Vladimir Voevodsky

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Vladimir Voevodsky
VladimirVoevodsky.jpg
Born (1966-06-04) 4 June 1966 (age 48)
Moscow, Soviet Union
Nationality Russian
Fields Mathematics
Institutions Institute for Advanced Study
Alma mater Moscow State University
Harvard University
Doctoral advisor David Kazhdan
Notable awards Fields Medal (2002)

Vladimir Voevodsky (Russian: Владимир Александрович Воеводский, born 4 June 1966) is a mathematician who was born in Moscow, USSR and lived, studied and worked there until 1990. His work in developing a homotopy theory for algebraic varieties and formulating motivic cohomology led to the award of a Fields Medal in 2002. He also known for the proof of the Milnor conjecture and motivic Bloch-Kato conjectures and for the univalent foundations of mathematics and homotopy type theory.

Biography[edit]

Vladimir Voevodsky's father, Aleksandr Voevodsky, was head of the Laboratory of High Energy Leptons in the Institute for Nuclear Research at the Russian Academy of Sciences. His mother is a chemist. Voevodsky attended Moscow State University and received his Ph.D. in mathematics from Harvard University in 1992, advised by David Kazhdan. Currently he is a full professor at the Institute for Advanced Study in Princeton, New Jersey.

Work[edit]

Voevodsky's work is in the intersection of algebraic geometry with algebraic topology. Along with Fabien Morel, Voevodsky introduced a homotopy theory for schemes. He also formulated what is now believed to be the correct form of motivic cohomology, and used this new tool to prove Milnor's conjecture relating the Milnor K-theory of a field to its étale cohomology. For the above, he received the Fields Medal, together with Laurent Lafforgue, at the 24th International Congress of Mathematicians held in Beijing, China.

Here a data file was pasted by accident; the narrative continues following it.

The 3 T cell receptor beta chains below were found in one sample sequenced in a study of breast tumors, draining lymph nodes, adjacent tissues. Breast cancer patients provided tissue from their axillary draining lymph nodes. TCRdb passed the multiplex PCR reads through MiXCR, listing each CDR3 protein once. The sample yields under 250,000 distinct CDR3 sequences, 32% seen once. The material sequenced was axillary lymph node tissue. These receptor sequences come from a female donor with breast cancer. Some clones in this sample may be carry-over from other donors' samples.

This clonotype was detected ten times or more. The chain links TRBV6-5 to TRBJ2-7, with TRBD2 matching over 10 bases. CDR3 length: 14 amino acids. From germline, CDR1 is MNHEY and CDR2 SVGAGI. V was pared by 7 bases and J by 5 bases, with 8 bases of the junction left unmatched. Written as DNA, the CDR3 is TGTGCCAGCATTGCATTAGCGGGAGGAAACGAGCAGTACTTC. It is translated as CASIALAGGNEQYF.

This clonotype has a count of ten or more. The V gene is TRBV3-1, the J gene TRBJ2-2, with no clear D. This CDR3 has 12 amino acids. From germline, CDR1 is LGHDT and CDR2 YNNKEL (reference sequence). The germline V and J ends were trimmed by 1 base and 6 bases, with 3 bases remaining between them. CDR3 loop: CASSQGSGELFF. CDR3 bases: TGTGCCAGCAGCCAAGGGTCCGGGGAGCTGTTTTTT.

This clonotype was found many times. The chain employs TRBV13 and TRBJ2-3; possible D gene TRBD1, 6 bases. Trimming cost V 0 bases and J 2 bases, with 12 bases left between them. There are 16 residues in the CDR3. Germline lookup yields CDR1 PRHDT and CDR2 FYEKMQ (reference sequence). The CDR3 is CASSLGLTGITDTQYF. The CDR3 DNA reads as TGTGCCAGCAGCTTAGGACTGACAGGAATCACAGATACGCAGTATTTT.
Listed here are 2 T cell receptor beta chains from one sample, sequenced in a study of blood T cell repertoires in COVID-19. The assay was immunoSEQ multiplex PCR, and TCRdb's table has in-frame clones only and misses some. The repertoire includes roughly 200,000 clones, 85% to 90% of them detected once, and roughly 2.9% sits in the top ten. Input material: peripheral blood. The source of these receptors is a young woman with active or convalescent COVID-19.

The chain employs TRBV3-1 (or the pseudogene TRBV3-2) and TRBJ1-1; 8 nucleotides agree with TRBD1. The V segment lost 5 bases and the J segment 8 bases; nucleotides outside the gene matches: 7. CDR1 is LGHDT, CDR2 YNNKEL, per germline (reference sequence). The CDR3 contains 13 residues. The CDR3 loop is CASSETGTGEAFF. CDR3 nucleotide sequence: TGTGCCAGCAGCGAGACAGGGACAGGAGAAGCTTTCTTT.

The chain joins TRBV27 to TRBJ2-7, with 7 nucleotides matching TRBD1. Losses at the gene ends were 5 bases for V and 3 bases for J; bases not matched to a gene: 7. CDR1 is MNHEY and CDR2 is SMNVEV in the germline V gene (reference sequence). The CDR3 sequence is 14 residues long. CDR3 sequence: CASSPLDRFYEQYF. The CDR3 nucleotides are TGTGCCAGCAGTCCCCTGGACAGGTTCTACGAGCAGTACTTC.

He is coauthor (with Andrei Suslin and Eric M. Friedlander) of Cycles, Transfers and Motivic Homology Theories, which develops the theory of motivic cohomology in some detail.

In January 2009, at an IHES anniversary conference about Alexander Grothendieck, Voevodsky announced a proof of the full Bloch-Kato conjectures.

In 2009 he constructed the univalent model of the Martin-Lof type theory in simplicial sets. This was a major step in the development of homotopy type theory, and led to his programme of using it as a foundation for all mathematics. In such a role he calls it univalent foundations.

References[edit]

  • Friedlander, Eric M., Rapoport, Michael, and Suslin, Andrei. (2003) "The mathematical work of the 2002 Fields medalists". Notices Amer. Math. Soc. 50 (2), 212–217.
  • Voevodsky, Vladimir, Suslin, Andrei, and Friedlander, Eric M. (2000) Cycles, transfers, and motivic homology theories. Annals of Mathematics Studies Vol. 143. Princeton University Press.

External links[edit]